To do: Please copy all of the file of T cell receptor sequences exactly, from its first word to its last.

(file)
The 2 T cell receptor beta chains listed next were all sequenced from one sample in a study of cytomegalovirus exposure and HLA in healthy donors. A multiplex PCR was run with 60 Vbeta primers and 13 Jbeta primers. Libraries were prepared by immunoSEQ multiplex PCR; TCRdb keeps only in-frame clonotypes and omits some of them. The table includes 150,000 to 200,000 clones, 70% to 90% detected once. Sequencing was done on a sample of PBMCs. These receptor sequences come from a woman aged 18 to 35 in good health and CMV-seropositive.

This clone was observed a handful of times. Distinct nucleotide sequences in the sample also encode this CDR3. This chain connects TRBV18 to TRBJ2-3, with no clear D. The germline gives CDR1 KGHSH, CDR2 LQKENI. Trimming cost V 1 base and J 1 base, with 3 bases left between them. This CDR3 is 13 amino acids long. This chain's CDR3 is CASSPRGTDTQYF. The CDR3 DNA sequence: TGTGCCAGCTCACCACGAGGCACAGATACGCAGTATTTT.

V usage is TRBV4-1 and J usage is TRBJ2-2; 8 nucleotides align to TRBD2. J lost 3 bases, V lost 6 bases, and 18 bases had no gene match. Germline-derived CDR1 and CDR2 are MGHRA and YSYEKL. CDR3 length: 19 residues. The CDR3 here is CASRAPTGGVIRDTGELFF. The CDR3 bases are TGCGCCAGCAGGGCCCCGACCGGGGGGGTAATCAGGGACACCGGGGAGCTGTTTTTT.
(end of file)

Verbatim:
The 2 T cell receptor beta chains listed next were all sequenced from one sample in a study of cytomegalovirus exposure and HLA in healthy donors. A multiplex PCR was run with 60 Vbeta primers and 13 Jbeta primers. Libraries were prepared by immunoSEQ multiplex PCR; TCRdb keeps only in-frame clonotypes and omits some of them. The table includes 150,000 to 200,000 clones, 70% to 90% detected once. Sequencing was done on a sample of PBMCs. These receptor sequences come from a woman aged 18 to 35 in good health and CMV-seropositive.

This clone was observed a handful of times. Distinct nucleotide sequences in the sample also encode this CDR3. This chain connects TRBV18 to TRBJ2-3, with no clear D. The germline gives CDR1 KGHSH, CDR2 LQKENI. Trimming cost V 1 base and J 1 base, with 3 bases left between them. This CDR3 is 13 amino acids long. This chain's CDR3 is CASSPRGTDTQYF. The CDR3 DNA sequence: TGTGCCAGCTCACCACGAGGCACAGATACGCAGTATTTT.

V usage is TRBV4-1 and J usage is TRBJ2-2; 8 nucleotides align to TRBD2. J lost 3 bases, V lost 6 bases, and 18 bases had no gene match. Germline-derived CDR1 and CDR2 are MGHRA and YSYEKL. CDR3 length: 19 residues. The CDR3 here is CASRAPTGGVIRDTGELFF. The CDR3 bases are TGCGCCAGCAGGGCCCCGACCGGGGGGGTAATCAGGGACACCGGGGAGCTGTTTTTT.